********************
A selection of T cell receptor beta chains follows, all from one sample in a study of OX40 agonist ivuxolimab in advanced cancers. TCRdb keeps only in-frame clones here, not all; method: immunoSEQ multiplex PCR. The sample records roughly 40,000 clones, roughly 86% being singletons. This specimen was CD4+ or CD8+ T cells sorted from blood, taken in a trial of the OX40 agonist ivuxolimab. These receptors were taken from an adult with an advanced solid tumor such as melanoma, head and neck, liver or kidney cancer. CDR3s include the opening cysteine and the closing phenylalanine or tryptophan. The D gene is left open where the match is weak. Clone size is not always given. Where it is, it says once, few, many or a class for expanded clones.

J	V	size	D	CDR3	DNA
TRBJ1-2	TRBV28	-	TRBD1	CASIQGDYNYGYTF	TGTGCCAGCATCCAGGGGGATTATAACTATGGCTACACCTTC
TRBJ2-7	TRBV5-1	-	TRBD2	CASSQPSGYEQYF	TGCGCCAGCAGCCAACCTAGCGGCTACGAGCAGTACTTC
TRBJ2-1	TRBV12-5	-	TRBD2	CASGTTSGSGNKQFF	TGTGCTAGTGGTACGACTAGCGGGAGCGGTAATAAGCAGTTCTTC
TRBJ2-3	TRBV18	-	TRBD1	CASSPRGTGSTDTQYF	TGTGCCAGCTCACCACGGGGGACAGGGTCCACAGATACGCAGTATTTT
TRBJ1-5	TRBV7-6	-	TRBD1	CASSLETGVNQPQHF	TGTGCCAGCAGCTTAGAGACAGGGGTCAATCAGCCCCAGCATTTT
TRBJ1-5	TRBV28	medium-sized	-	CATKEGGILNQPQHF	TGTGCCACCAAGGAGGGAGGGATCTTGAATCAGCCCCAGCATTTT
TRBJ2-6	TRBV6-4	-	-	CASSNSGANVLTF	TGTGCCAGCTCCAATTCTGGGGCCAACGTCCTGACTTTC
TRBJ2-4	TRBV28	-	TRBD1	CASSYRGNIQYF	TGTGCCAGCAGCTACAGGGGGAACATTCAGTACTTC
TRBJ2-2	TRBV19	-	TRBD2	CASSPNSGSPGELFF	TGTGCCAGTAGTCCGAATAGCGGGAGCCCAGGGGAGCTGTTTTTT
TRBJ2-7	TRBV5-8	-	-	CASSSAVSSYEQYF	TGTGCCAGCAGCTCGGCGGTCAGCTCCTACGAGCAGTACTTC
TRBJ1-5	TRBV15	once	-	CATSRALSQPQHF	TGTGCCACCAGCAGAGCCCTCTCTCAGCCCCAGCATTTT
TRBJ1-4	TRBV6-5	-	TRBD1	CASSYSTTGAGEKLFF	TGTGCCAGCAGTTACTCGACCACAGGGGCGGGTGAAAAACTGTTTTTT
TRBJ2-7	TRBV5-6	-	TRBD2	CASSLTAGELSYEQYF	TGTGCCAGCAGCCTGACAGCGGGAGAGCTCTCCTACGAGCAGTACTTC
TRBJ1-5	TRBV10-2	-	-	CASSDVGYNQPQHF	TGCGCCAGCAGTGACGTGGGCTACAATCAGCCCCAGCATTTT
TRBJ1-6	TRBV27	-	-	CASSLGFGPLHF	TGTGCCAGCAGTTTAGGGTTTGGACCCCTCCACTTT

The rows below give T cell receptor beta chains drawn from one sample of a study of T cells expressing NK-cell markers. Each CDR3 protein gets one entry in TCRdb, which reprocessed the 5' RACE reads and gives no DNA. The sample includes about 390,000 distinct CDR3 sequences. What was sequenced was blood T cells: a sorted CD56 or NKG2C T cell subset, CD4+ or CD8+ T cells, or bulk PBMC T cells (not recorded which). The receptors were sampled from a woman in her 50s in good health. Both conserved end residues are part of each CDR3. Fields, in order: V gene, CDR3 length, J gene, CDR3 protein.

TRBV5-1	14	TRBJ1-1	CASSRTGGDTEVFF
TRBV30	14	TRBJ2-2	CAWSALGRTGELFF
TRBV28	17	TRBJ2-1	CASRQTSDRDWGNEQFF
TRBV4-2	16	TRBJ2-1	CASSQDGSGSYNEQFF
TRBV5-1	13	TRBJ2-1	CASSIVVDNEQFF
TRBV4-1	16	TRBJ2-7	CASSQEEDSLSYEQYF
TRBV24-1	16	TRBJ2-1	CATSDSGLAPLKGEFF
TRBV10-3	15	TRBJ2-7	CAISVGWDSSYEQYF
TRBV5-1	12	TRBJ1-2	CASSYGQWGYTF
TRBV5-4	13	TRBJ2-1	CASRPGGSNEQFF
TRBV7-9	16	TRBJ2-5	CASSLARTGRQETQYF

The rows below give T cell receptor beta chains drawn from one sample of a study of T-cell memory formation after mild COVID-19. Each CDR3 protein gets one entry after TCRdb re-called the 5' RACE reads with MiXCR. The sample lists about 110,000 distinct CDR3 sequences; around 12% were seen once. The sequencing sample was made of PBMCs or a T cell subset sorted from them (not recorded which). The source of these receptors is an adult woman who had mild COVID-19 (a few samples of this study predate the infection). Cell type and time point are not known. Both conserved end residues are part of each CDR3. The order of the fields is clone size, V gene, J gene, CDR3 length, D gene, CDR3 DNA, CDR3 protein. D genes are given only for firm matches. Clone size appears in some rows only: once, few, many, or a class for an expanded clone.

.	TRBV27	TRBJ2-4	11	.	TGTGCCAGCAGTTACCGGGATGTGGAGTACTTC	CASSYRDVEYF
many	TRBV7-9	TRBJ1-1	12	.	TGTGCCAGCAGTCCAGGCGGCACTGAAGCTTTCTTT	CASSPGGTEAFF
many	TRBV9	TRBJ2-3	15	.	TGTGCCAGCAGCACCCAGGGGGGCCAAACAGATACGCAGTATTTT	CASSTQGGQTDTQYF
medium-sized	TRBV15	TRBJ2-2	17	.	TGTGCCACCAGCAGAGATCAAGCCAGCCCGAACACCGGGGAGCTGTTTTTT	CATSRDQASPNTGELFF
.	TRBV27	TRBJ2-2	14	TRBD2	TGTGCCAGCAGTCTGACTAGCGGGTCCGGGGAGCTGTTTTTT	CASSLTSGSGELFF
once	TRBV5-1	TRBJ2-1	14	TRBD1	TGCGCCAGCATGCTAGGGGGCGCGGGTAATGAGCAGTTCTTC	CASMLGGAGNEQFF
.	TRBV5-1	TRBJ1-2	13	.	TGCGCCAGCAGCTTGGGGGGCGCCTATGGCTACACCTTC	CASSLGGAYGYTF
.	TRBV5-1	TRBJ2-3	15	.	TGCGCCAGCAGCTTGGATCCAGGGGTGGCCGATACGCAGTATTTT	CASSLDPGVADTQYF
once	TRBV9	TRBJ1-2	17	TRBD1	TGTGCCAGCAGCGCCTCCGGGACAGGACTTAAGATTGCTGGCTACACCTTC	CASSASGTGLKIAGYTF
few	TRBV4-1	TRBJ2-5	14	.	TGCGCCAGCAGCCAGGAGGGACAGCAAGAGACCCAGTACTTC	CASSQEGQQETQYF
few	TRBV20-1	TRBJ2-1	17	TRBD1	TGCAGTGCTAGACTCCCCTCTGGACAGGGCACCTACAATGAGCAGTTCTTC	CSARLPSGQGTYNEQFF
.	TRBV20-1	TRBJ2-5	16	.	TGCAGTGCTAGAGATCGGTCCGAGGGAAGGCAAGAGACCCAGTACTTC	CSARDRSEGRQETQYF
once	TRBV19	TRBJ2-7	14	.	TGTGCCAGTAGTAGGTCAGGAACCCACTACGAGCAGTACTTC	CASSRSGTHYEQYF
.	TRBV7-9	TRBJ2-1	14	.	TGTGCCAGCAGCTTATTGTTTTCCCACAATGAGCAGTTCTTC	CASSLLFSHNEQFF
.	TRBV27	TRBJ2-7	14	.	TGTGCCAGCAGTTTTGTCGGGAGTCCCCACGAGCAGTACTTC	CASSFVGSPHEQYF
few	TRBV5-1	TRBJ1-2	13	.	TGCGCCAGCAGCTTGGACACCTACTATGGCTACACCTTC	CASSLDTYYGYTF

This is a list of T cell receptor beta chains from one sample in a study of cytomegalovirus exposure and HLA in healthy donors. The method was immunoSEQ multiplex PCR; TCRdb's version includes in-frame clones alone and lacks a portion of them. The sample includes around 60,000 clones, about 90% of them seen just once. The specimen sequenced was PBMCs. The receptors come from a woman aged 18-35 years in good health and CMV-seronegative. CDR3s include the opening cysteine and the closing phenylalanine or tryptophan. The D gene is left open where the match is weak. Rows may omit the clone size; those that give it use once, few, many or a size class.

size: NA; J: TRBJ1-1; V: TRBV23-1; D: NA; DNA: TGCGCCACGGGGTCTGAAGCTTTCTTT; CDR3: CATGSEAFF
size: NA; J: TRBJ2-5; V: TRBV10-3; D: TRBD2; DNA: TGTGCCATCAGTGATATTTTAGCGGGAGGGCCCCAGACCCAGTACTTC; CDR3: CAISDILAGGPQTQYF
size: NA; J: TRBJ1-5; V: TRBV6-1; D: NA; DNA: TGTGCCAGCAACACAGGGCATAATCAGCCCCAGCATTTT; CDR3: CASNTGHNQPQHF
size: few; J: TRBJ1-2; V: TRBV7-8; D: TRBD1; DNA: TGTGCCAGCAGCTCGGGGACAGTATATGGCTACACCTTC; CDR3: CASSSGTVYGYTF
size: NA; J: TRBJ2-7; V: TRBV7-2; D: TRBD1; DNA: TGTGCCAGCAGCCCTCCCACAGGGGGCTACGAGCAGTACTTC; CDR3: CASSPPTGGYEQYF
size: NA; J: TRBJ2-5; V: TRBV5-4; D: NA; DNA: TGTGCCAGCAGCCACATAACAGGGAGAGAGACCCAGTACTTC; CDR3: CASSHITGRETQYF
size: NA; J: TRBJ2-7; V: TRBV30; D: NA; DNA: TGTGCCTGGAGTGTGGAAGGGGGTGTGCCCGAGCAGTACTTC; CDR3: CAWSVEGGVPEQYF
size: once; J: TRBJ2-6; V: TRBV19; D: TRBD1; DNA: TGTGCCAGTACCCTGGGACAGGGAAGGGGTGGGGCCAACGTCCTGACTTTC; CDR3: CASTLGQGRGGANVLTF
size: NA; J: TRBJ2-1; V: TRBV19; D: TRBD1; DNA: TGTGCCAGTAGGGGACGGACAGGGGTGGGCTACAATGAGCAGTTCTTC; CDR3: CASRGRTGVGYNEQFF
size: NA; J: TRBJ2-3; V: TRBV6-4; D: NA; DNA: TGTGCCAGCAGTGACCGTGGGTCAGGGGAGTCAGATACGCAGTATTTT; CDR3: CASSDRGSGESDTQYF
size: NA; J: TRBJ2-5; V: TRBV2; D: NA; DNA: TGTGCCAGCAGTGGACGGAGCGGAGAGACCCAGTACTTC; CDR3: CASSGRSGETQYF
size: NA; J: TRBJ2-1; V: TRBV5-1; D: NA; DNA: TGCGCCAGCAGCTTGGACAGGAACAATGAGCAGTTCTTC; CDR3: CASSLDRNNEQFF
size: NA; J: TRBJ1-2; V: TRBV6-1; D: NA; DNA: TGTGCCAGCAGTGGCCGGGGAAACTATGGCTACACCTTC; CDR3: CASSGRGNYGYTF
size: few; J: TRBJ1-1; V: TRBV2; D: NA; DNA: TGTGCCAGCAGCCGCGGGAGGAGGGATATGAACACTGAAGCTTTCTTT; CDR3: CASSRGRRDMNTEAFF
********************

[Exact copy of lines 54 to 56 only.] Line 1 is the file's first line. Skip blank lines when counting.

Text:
size: NA; J: TRBJ2-7; V: TRBV30; D: NA; DNA: TGTGCCTGGAGTGTGGAAGGGGGTGTGCCCGAGCAGTACTTC; CDR3: CAWSVEGGVPEQYF
size: once; J: TRBJ2-6; V: TRBV19; D: TRBD1; DNA: TGTGCCAGTACCCTGGGACAGGGAAGGGGTGGGGCCAACGTCCTGACTTTC; CDR3: CASTLGQGRGGANVLTF
size: NA; J: TRBJ2-1; V: TRBV19; D: TRBD1; DNA: TGTGCCAGTAGGGGACGGACAGGGGTGGGCTACAATGAGCAGTTCTTC; CDR3: CASRGRTGVGYNEQFF